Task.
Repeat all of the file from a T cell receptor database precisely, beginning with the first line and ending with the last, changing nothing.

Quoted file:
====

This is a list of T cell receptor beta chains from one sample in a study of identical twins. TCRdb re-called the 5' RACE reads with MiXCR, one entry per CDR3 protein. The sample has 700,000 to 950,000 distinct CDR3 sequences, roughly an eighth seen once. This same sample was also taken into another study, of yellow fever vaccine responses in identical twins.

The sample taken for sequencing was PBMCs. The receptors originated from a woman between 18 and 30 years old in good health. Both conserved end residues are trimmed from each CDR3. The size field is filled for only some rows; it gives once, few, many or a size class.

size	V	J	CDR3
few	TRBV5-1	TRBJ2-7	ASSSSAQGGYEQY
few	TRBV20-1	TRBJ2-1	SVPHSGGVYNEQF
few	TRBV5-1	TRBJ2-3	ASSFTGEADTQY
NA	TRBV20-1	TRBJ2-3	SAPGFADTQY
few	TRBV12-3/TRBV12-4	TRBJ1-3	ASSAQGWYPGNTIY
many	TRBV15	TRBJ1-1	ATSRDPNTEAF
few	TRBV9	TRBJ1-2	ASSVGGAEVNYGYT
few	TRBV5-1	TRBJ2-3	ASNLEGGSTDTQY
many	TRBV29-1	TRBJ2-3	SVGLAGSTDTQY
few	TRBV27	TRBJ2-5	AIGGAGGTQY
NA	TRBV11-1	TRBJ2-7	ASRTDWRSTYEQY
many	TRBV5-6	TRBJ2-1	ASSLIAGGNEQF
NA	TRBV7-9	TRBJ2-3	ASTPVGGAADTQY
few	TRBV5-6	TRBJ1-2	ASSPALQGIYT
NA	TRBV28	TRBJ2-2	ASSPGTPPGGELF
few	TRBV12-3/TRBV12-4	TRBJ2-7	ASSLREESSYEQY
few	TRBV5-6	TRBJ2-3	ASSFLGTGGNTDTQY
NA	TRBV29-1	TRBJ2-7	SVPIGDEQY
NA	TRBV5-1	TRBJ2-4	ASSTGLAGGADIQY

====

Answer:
This is a list of T cell receptor beta chains from one sample in a study of identical twins. TCRdb re-called the 5' RACE reads with MiXCR, one entry per CDR3 protein. The sample has 700,000 to 950,000 distinct CDR3 sequences, roughly an eighth seen once. This same sample was also taken into another study, of yellow fever vaccine responses in identical twins.

The sample taken for sequencing was PBMCs. The receptors originated from a woman between 18 and 30 years old in good health. Both conserved end residues are trimmed from each CDR3. The size field is filled for only some rows; it gives once, few, many or a size class.

size	V	J	CDR3
few	TRBV5-1	TRBJ2-7	ASSSSAQGGYEQY
few	TRBV20-1	TRBJ2-1	SVPHSGGVYNEQF
few	TRBV5-1	TRBJ2-3	ASSFTGEADTQY
NA	TRBV20-1	TRBJ2-3	SAPGFADTQY
few	TRBV12-3/TRBV12-4	TRBJ1-3	ASSAQGWYPGNTIY
many	TRBV15	TRBJ1-1	ATSRDPNTEAF
few	TRBV9	TRBJ1-2	ASSVGGAEVNYGYT
few	TRBV5-1	TRBJ2-3	ASNLEGGSTDTQY
many	TRBV29-1	TRBJ2-3	SVGLAGSTDTQY
few	TRBV27	TRBJ2-5	AIGGAGGTQY
NA	TRBV11-1	TRBJ2-7	ASRTDWRSTYEQY
many	TRBV5-6	TRBJ2-1	ASSLIAGGNEQF
NA	TRBV7-9	TRBJ2-3	ASTPVGGAADTQY
few	TRBV5-6	TRBJ1-2	ASSPALQGIYT
NA	TRBV28	TRBJ2-2	ASSPGTPPGGELF
few	TRBV12-3/TRBV12-4	TRBJ2-7	ASSLREESSYEQY
few	TRBV5-6	TRBJ2-3	ASSFLGTGGNTDTQY
NA	TRBV29-1	TRBJ2-7	SVPIGDEQY
NA	TRBV5-1	TRBJ2-4	ASSTGLAGGADIQY